Introducing Noisy Imagenette

A noisy version of fastai’s Imagenette/Imagewoof datasets
deep learning

Tanishq Mathew Abraham, Ph.D.


March 2, 2021

TL;DR: We introduce a dataset, Noisy Imagenette, which is a version of the Imagenette dataset with noisy labels. We hope this dataset is useful for rapid experimentation and testing of methods to address noisy label training.


Dataset have noisy labels!

Deep learning has led to impressive results on datasets of all types, but its success often shines when models are trained with large datasets with human-annotated labels (extreme example: GPT-3 and more recently CLIP/ALIGN/DALL-E). A major challenge when constructing these datasets is obtaining enough labels to train a neural network model. There is an inherent tradeoff between the quality of the annotations and the cost of annotation (in the form of time or money). For example, while using sources like Amazon Mechanical Turk provide cheap labeling, the use of these non-expert labeling services will often produce unreliable labels. This is what is referred to as noisy labels, as these unreliable labels are not necessarily ground truth. Unfortunately, neural networks are known to be susceptible to overfitting to noisy labels (see here) which means alternative approaches are needed to achieve good generalization in the presence of noisy labels.

Prior research on noisy labels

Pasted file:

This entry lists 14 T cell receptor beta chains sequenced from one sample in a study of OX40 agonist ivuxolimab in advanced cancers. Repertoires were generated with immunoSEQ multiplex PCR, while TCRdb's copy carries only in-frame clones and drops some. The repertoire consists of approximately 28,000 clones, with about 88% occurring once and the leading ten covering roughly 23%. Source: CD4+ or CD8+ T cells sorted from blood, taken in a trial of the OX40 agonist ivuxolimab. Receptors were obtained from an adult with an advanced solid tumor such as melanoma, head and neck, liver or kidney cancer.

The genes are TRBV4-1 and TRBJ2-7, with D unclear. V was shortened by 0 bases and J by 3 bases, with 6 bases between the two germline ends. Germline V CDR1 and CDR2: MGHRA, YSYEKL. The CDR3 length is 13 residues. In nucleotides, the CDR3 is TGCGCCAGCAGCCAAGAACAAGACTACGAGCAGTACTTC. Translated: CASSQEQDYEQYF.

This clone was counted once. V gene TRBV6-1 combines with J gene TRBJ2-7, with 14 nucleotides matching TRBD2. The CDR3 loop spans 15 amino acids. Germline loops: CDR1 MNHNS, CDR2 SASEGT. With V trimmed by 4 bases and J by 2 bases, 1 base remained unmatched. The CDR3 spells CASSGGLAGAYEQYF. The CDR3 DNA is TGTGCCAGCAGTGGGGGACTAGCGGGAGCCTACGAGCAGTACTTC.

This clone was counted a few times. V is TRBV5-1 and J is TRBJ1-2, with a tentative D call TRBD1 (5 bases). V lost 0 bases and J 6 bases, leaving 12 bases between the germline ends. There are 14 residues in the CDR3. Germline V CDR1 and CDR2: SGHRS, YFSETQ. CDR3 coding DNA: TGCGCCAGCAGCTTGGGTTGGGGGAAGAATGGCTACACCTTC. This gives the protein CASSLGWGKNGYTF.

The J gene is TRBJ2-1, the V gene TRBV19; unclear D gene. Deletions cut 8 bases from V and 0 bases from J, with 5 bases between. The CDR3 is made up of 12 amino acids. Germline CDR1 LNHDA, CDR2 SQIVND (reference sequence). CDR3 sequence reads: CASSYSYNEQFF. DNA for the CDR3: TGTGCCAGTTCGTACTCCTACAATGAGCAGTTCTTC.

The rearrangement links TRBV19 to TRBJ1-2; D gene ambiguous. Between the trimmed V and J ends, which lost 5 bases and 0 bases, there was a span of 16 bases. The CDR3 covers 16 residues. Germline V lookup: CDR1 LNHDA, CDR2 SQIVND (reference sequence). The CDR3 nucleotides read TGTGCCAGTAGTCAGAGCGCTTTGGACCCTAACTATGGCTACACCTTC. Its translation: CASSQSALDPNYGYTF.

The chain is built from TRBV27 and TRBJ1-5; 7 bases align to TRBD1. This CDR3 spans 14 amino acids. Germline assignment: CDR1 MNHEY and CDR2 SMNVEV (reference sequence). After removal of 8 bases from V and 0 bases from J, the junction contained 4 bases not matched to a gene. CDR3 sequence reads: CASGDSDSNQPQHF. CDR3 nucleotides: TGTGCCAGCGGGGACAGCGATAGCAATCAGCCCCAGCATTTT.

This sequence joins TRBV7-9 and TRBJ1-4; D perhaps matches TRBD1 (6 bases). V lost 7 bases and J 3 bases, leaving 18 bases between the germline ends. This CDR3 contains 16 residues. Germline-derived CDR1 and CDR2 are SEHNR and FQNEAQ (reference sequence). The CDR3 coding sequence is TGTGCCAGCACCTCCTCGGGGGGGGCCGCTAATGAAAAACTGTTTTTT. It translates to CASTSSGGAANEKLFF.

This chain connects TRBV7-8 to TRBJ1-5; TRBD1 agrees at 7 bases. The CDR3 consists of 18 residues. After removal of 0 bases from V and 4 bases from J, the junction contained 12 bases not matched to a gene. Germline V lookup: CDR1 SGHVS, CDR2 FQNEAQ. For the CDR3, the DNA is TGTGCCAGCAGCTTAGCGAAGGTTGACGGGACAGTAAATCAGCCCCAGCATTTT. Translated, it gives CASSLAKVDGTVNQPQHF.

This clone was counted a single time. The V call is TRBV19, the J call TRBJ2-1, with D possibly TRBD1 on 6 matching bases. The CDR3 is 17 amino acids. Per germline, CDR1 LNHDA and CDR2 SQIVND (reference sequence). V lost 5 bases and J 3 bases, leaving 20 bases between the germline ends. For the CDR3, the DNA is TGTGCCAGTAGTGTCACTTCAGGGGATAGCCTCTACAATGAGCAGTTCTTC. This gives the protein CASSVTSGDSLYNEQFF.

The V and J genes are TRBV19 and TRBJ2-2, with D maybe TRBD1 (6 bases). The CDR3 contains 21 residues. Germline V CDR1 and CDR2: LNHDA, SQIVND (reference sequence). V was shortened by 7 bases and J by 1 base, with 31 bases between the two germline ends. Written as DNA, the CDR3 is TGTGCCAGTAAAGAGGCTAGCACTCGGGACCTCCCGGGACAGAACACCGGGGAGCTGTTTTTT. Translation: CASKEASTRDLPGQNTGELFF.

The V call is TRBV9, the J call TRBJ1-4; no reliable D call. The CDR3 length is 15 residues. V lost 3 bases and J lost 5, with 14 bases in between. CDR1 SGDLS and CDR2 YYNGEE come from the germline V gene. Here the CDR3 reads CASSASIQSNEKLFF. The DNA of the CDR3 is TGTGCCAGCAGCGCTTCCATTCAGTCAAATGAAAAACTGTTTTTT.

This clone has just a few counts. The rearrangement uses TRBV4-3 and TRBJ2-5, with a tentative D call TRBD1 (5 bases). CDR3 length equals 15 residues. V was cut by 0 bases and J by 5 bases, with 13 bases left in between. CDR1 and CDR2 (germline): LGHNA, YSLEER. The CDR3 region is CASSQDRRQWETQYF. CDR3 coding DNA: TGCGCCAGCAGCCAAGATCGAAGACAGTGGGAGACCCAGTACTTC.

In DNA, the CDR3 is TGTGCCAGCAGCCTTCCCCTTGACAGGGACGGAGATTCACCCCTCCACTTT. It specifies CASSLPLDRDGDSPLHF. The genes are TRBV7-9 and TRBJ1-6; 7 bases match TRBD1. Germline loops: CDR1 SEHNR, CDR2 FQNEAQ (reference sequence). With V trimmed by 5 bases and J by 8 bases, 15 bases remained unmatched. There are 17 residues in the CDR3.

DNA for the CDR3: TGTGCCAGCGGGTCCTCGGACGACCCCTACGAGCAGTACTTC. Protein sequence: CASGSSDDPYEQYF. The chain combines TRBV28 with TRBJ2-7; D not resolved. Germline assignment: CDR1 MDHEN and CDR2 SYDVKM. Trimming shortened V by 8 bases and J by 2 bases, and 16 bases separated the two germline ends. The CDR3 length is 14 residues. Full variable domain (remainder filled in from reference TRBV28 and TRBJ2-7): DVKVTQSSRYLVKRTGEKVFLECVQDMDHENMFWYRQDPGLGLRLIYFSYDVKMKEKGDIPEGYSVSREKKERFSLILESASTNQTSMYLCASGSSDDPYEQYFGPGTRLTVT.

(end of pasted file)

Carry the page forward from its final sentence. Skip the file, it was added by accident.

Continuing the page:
Recently, many techniques have been presented in order to address label noise. These include novel loss functions like Bi-Tempered Logistic LossTaylor Cross Entropy Loss, or Symmetric Cross Entropy. Additionally, there are many novel training techniques that have been recently developed like MentorMix, DivideMix, Early-Learning Regularization and Noise-Robust Contrastive Learning.

Most of these papers are using MNIST, SVHN, CIFAR10 or related datasets with synthetically-added noise. Other common datasets are the WebVision and Clothing1M datasets, which are real-world noisy, large-scale datasets with millions of images. Therefore there is an opportunity to develop a mid-scale dataset that allows for rapid prototyping but is complex enough to provide useful results when it comes to noisy label training.

fastai’s Imagenette - a dataset for rapid prototyping

The idea of mid-scale datasets for rapid prototyping has been explored in the past. For example, in 2019, released the Imagenette and Imagewoof datasets (subsequently updated in 2020), subsets of Imagenet for rapid experimentation and prototyping. It can serve as a small dataset proxy for the ImageNet, or a dataset with more complexity than MNIST or CIFAR10 but still small and simple enough for benchmarking and rapid experimentation. This dataset has been used to test and establish new training techniques like Mish activation function and Ranger optimizer (see here). The dataset also has been used in various papers (see here, here, here, here, here, and here). Clearly, this dataset has been quite useful to machine learning researchers and practitioners for testing and comparing new methods. We believe that an analogous dataset could be useful to researchers with modest compute for testing and comparing new methods for addressing label noise.

Introducing Noisy Imagenette

We introduce Noisy Imagenette, a version of Imagenette (and Imagewoof) that has synthetically noisy labels at different levels: 1%, 5%, 25%, and 50% incorrect labels. The Noisy Imagenette dataset already comes with the Imagenette dataset:

from import *
source = untar_data(URLs.IMAGENETTE)

While the regular labels for Imagenette dataset are given as the names of the image folder, the noisy labels are provided as a separate CSV file with columns corresponding to the image filename and labels for each of the different noise levels: